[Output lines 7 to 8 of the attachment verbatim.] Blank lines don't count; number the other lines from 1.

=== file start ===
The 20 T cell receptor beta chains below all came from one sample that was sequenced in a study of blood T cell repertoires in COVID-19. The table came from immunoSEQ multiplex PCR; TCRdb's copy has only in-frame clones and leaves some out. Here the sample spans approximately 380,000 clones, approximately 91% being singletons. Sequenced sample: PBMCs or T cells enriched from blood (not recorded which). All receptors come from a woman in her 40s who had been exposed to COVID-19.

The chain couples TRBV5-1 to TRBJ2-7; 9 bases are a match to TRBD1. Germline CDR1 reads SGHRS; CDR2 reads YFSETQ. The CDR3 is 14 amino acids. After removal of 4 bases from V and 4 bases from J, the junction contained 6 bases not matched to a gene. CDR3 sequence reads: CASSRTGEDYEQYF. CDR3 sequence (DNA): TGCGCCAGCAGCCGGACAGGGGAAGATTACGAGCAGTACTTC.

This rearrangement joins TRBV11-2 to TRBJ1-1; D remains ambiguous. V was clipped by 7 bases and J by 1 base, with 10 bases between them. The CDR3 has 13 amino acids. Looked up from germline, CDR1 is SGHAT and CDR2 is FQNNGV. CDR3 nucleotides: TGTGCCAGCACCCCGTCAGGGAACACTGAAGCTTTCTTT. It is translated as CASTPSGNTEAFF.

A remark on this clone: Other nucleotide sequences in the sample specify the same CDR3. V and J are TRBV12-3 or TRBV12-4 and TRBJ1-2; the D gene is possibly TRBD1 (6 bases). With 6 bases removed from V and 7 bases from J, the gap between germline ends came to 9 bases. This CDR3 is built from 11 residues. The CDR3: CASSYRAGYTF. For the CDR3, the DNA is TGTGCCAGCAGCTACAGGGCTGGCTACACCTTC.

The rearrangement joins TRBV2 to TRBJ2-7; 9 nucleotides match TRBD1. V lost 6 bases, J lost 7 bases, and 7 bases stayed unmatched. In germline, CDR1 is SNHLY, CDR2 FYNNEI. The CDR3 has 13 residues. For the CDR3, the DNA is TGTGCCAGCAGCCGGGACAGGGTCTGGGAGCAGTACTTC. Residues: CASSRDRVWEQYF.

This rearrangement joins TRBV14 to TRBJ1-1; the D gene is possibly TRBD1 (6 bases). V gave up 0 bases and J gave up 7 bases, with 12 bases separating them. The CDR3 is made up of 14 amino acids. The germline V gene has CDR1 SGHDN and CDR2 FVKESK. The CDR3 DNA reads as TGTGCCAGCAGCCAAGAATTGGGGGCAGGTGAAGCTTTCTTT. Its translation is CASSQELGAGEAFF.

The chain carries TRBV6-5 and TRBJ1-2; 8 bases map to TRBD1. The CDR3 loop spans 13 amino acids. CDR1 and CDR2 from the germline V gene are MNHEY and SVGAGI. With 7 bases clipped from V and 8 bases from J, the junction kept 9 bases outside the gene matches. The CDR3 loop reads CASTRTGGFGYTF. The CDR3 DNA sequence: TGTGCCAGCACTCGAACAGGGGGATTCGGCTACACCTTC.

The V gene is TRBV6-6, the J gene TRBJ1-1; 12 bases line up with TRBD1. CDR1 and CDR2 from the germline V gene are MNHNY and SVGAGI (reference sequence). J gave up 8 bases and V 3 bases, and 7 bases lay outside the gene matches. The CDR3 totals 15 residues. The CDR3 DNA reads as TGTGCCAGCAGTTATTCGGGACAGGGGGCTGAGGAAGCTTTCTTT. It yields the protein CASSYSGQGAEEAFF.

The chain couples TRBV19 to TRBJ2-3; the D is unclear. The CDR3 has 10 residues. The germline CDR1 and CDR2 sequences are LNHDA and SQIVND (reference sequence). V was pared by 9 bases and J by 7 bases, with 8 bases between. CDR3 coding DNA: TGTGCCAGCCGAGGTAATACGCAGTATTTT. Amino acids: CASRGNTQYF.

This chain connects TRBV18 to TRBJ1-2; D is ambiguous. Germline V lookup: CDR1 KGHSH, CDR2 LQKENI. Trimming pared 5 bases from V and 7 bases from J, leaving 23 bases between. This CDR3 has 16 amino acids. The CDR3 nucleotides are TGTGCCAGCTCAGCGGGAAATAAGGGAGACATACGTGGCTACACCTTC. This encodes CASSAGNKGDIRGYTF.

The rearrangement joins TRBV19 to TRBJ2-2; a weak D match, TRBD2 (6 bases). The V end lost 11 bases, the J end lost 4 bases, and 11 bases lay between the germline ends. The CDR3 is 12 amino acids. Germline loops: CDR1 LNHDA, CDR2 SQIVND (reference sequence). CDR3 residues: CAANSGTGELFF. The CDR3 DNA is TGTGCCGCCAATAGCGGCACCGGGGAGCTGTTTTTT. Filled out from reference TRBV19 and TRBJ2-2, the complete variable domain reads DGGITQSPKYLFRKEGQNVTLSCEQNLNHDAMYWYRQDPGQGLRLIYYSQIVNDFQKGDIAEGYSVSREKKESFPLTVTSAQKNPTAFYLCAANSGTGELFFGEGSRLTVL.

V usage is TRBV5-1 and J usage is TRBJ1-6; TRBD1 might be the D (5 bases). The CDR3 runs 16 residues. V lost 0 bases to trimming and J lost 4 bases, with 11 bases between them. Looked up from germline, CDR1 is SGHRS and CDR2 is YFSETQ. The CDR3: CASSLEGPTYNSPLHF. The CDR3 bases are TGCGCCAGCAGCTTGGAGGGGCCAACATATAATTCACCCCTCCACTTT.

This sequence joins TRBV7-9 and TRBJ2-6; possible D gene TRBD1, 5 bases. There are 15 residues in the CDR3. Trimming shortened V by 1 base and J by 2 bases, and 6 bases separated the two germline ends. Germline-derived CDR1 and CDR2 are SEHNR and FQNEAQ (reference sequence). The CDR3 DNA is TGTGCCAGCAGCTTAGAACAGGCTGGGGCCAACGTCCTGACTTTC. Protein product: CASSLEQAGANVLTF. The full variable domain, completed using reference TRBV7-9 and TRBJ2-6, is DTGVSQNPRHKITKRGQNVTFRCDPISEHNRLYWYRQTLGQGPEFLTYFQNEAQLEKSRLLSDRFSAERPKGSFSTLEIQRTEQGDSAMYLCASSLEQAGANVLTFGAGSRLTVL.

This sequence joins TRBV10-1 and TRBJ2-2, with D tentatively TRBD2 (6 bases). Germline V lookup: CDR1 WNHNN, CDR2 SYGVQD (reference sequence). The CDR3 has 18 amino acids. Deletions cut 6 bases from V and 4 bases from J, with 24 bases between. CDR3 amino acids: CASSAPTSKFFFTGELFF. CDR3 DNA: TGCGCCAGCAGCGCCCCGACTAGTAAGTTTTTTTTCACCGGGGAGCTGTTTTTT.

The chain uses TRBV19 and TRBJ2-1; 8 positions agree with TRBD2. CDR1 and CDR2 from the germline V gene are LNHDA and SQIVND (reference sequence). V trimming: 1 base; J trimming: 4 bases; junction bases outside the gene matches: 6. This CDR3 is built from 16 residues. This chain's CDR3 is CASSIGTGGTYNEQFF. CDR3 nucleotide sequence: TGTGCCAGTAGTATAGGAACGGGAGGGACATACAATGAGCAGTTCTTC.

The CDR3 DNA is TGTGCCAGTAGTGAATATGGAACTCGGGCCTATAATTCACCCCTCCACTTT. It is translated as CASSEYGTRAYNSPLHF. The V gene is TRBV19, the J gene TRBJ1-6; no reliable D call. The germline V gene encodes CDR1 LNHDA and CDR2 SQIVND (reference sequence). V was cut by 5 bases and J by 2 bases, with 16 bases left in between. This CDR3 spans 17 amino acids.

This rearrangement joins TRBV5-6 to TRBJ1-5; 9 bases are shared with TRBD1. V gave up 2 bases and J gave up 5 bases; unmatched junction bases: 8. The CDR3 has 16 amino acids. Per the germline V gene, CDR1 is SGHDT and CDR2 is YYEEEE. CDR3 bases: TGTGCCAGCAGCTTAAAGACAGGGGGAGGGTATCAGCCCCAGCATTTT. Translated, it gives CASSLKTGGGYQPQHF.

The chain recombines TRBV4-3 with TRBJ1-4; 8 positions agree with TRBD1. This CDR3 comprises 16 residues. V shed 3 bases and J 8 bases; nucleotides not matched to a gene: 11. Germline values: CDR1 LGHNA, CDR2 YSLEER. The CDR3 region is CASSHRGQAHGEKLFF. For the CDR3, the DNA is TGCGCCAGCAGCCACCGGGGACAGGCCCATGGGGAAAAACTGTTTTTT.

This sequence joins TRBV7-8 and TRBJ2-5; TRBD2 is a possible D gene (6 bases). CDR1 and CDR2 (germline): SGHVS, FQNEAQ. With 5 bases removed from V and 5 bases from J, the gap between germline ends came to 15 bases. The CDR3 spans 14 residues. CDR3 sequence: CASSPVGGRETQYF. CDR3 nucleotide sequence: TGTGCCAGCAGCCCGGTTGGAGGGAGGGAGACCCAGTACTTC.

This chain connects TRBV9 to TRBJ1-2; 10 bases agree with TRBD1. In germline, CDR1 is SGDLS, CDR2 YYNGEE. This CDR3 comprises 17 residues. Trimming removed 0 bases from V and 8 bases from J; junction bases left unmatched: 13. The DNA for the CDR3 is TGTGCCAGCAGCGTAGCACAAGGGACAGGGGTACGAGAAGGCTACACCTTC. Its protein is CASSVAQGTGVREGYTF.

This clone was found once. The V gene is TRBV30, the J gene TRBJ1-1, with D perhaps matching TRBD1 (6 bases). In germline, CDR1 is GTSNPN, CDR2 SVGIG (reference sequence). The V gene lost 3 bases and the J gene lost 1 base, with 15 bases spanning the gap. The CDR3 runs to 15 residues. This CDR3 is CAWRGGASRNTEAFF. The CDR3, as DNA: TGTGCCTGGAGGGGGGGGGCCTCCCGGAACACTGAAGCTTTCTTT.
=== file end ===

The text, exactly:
The chain carries TRBV6-5 and TRBJ1-2; 8 bases map to TRBD1. The CDR3 loop spans 13 amino acids. CDR1 and CDR2 from the germline V gene are MNHEY and SVGAGI. With 7 bases clipped from V and 8 bases from J, the junction kept 9 bases outside the gene matches. The CDR3 loop reads CASTRTGGFGYTF. The CDR3 DNA sequence: TGTGCCAGCACTCGAACAGGGGGATTCGGCTACACCTTC.

The V gene is TRBV6-6, the J gene TRBJ1-1; 12 bases line up with TRBD1. CDR1 and CDR2 from the germline V gene are MNHNY and SVGAGI (reference sequence). J gave up 8 bases and V 3 bases, and 7 bases lay outside the gene matches. The CDR3 totals 15 residues. The CDR3 DNA reads as TGTGCCAGCAGTTATTCGGGACAGGGGGCTGAGGAAGCTTTCTTT. It yields the protein CASSYSGQGAEEAFF.